The owl and the eagle are examples of tertiary consumers that live in the desert. Other desert animals, such as the dingo and gila monster, are also considered tertiary consumers because they eat other carnivores. Most of these animals are small, though there are a few larger tertiary consumers.
Animals in an ecosystem can be labeled according to where they get their energy. Plants are producers that make their own energy, and the plants are then consumed by primary consumers. The primary consumers are preyed upon by secondary consumers, which are then preyed upon by tertiary consumers.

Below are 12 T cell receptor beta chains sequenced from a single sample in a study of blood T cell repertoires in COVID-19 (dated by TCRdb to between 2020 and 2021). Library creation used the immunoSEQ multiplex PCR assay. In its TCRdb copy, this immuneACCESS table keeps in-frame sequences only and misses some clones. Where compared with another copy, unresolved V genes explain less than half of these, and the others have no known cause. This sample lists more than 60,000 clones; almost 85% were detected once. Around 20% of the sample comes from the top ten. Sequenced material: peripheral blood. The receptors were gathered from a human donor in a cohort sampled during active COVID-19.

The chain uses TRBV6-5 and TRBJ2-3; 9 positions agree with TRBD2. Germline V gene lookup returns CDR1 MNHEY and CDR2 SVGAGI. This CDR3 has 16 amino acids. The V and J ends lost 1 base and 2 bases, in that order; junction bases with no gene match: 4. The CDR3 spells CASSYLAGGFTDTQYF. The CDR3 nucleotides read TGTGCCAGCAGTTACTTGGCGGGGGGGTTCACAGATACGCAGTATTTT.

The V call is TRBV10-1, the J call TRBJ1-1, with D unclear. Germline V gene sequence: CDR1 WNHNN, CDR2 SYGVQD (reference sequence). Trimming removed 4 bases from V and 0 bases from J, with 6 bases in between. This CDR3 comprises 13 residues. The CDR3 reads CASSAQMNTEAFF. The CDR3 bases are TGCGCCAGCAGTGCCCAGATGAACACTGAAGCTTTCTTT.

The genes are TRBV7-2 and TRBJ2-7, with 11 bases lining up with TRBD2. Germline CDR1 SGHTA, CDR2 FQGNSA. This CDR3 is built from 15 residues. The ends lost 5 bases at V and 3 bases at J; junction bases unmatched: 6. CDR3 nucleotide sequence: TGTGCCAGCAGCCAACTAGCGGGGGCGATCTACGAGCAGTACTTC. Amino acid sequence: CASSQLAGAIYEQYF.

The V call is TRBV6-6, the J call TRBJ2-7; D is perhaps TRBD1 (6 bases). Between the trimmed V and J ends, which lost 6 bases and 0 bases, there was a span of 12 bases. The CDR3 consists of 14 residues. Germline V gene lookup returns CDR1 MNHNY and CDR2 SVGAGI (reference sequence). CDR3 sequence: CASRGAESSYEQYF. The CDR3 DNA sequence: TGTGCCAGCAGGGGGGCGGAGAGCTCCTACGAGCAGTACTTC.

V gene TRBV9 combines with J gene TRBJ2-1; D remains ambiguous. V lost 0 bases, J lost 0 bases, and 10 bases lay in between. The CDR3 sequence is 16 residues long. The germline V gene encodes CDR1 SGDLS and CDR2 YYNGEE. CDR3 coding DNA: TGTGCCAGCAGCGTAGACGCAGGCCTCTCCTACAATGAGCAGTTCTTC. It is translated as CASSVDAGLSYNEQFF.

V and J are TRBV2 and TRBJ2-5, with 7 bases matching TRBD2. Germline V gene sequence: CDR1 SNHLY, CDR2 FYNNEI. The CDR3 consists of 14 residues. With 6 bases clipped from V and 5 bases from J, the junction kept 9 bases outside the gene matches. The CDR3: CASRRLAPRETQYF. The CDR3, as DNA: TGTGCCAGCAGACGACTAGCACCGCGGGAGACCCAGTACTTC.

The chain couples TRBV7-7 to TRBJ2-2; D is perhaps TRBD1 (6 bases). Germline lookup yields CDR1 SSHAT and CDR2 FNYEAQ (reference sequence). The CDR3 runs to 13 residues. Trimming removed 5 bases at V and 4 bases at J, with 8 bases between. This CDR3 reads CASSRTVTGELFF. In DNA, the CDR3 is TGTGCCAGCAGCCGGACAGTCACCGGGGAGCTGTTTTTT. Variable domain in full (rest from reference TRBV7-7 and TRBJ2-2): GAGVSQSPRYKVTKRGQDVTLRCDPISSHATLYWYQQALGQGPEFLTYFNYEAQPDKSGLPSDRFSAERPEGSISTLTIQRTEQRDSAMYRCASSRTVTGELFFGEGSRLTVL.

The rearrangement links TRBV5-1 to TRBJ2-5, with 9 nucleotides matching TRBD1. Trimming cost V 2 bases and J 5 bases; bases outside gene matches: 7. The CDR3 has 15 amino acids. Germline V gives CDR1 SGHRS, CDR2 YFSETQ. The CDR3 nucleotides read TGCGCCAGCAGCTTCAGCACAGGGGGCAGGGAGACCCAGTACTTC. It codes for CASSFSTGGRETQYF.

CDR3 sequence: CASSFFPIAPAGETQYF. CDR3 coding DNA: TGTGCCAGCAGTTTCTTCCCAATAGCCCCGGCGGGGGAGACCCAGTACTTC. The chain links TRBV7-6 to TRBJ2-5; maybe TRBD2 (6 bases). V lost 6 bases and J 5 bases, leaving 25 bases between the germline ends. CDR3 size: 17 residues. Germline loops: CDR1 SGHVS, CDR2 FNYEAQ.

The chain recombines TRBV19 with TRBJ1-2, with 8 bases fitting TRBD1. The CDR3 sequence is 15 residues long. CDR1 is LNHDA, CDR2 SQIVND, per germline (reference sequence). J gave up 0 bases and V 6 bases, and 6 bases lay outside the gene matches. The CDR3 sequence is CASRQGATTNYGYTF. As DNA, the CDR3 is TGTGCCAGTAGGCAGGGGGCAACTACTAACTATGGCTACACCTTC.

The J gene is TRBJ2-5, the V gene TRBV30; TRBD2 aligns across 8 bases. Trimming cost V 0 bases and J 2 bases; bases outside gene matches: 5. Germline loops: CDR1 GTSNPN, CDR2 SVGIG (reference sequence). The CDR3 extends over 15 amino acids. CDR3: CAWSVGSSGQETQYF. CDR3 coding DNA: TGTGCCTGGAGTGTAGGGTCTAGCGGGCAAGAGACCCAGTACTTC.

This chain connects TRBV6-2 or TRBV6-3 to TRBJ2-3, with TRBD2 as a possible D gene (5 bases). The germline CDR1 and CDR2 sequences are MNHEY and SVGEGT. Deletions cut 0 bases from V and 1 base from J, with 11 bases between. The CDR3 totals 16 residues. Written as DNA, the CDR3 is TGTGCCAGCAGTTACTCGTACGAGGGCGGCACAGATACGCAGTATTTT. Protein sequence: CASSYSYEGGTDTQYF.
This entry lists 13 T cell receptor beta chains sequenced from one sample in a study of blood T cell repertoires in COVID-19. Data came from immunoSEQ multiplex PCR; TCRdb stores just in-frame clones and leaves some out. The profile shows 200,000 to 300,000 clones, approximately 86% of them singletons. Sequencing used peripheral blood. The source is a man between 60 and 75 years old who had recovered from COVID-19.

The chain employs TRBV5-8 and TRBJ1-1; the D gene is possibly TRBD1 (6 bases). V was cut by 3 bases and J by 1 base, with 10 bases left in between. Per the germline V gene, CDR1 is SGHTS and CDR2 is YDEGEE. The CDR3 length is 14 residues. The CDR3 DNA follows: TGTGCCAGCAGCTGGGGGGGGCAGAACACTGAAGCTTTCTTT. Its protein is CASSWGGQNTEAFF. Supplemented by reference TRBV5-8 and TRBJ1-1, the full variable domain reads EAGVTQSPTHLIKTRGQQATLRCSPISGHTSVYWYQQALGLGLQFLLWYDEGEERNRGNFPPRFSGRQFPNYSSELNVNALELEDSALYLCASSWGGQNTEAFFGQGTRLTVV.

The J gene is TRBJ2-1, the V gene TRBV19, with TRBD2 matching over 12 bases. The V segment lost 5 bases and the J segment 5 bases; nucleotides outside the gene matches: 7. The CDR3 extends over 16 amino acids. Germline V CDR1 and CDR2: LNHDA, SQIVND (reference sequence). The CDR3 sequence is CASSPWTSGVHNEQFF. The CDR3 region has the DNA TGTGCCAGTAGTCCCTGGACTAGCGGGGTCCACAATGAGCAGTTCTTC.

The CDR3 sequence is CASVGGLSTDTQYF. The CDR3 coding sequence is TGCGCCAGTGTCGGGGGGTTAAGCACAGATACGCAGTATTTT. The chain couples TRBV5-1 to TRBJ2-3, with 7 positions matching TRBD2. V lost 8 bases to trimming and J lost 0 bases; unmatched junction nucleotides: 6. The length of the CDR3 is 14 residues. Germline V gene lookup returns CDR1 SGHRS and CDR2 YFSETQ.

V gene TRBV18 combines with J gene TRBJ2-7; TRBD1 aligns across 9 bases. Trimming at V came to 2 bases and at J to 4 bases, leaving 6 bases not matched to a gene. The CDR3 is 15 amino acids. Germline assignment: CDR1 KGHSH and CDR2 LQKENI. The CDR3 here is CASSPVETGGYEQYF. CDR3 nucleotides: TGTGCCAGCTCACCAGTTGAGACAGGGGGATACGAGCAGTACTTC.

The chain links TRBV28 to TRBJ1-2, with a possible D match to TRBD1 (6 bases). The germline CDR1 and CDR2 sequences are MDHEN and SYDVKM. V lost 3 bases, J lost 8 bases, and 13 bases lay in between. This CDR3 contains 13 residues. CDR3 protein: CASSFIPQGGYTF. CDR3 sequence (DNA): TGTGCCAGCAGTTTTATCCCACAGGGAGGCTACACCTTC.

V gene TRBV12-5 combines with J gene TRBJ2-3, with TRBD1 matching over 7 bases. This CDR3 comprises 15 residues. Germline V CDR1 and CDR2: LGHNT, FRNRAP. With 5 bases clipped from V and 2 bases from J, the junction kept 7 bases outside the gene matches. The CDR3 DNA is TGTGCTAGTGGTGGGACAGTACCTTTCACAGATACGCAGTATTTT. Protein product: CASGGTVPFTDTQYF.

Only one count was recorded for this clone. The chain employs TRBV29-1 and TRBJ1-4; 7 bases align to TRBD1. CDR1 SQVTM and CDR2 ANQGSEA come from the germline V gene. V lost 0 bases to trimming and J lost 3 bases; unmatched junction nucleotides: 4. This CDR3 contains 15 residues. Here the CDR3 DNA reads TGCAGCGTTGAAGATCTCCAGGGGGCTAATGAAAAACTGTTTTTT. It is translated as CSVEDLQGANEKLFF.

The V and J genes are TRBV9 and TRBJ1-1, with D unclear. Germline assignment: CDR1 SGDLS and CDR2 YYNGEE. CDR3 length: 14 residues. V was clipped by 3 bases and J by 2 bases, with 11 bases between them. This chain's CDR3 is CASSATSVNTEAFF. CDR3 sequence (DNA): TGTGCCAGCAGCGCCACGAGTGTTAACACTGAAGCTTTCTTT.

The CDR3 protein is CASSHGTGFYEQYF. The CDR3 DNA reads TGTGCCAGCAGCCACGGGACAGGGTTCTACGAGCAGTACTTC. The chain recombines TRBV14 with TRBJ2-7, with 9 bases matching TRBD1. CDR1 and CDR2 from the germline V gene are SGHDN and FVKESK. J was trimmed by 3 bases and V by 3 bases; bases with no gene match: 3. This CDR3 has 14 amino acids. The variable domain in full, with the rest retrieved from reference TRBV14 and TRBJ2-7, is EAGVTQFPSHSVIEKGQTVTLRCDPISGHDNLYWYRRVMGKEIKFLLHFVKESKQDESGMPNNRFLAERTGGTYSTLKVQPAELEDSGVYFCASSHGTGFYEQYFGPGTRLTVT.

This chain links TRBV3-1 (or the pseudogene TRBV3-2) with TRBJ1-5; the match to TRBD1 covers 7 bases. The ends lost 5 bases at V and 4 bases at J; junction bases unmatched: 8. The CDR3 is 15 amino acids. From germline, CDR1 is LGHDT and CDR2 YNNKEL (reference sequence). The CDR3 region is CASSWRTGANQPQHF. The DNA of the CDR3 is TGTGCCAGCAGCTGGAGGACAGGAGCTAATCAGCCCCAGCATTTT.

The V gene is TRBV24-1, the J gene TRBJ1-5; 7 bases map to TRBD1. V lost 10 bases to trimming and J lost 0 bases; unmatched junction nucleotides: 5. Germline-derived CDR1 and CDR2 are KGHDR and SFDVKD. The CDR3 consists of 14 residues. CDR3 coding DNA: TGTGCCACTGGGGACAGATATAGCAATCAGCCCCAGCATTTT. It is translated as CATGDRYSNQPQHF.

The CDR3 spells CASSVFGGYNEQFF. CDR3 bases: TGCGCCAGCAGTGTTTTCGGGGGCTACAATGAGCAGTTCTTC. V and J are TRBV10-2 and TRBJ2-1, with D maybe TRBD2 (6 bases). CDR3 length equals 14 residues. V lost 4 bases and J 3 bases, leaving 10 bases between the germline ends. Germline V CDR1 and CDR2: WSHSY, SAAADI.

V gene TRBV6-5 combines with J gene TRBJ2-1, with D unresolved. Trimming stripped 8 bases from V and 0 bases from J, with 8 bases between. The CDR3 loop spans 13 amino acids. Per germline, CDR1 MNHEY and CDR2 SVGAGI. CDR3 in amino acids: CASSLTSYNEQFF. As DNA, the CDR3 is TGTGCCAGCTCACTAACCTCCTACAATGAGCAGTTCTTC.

These categories of organisms are known as trophic levels. The number of trophic levels in an ecosystem can continue past the tertiary level, though the number of levels is limited by the availability of resources. A listing of organisms that consume each other by trophic level is called a food chain. Decomposers and detritivores are the last link in any food chain. These organisms eat the remains of plants and animals.
Most of the plants and animals in a desert ecosystem do not need to feed very often and require little water. Many are nocturnal, preferring to hunt for food and water in the cooler night time temperatures.